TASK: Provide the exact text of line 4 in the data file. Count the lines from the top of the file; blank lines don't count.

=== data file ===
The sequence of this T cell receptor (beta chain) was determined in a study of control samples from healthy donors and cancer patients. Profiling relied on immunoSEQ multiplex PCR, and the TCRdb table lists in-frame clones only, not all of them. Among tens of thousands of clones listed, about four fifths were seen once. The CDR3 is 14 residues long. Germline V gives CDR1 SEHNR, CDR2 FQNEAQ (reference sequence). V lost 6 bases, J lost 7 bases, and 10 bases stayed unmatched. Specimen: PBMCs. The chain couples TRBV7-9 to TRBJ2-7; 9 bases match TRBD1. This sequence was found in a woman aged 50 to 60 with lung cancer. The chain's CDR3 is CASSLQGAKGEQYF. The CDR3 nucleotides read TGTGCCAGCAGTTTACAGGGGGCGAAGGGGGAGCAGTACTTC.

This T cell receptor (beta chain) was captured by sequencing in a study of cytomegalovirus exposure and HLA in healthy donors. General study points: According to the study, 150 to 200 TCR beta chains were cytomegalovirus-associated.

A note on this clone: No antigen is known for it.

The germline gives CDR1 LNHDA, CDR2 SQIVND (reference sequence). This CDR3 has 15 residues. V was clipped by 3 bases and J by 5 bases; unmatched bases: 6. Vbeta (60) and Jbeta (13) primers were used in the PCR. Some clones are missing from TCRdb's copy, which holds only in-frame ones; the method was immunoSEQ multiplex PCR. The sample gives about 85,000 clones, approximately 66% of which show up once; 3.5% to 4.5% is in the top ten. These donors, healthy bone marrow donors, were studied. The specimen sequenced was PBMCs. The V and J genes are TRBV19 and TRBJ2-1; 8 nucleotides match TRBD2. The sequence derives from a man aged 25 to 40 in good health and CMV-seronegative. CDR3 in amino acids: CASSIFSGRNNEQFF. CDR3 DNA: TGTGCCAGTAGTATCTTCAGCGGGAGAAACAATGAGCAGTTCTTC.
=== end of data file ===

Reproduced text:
The germline gives CDR1 LNHDA, CDR2 SQIVND (reference sequence). This CDR3 has 15 residues. V was clipped by 3 bases and J by 5 bases; unmatched bases: 6. Vbeta (60) and Jbeta (13) primers were used in the PCR. Some clones are missing from TCRdb's copy, which holds only in-frame ones; the method was immunoSEQ multiplex PCR. The sample gives about 85,000 clones, approximately 66% of which show up once; 3.5% to 4.5% is in the top ten. These donors, healthy bone marrow donors, were studied. The specimen sequenced was PBMCs. The V and J genes are TRBV19 and TRBJ2-1; 8 nucleotides match TRBD2. The sequence derives from a man aged 25 to 40 in good health and CMV-seronegative. CDR3 in amino acids: CASSIFSGRNNEQFF. CDR3 DNA: TGTGCCAGTAGTATCTTCAGCGGGAGAAACAATGAGCAGTTCTTC.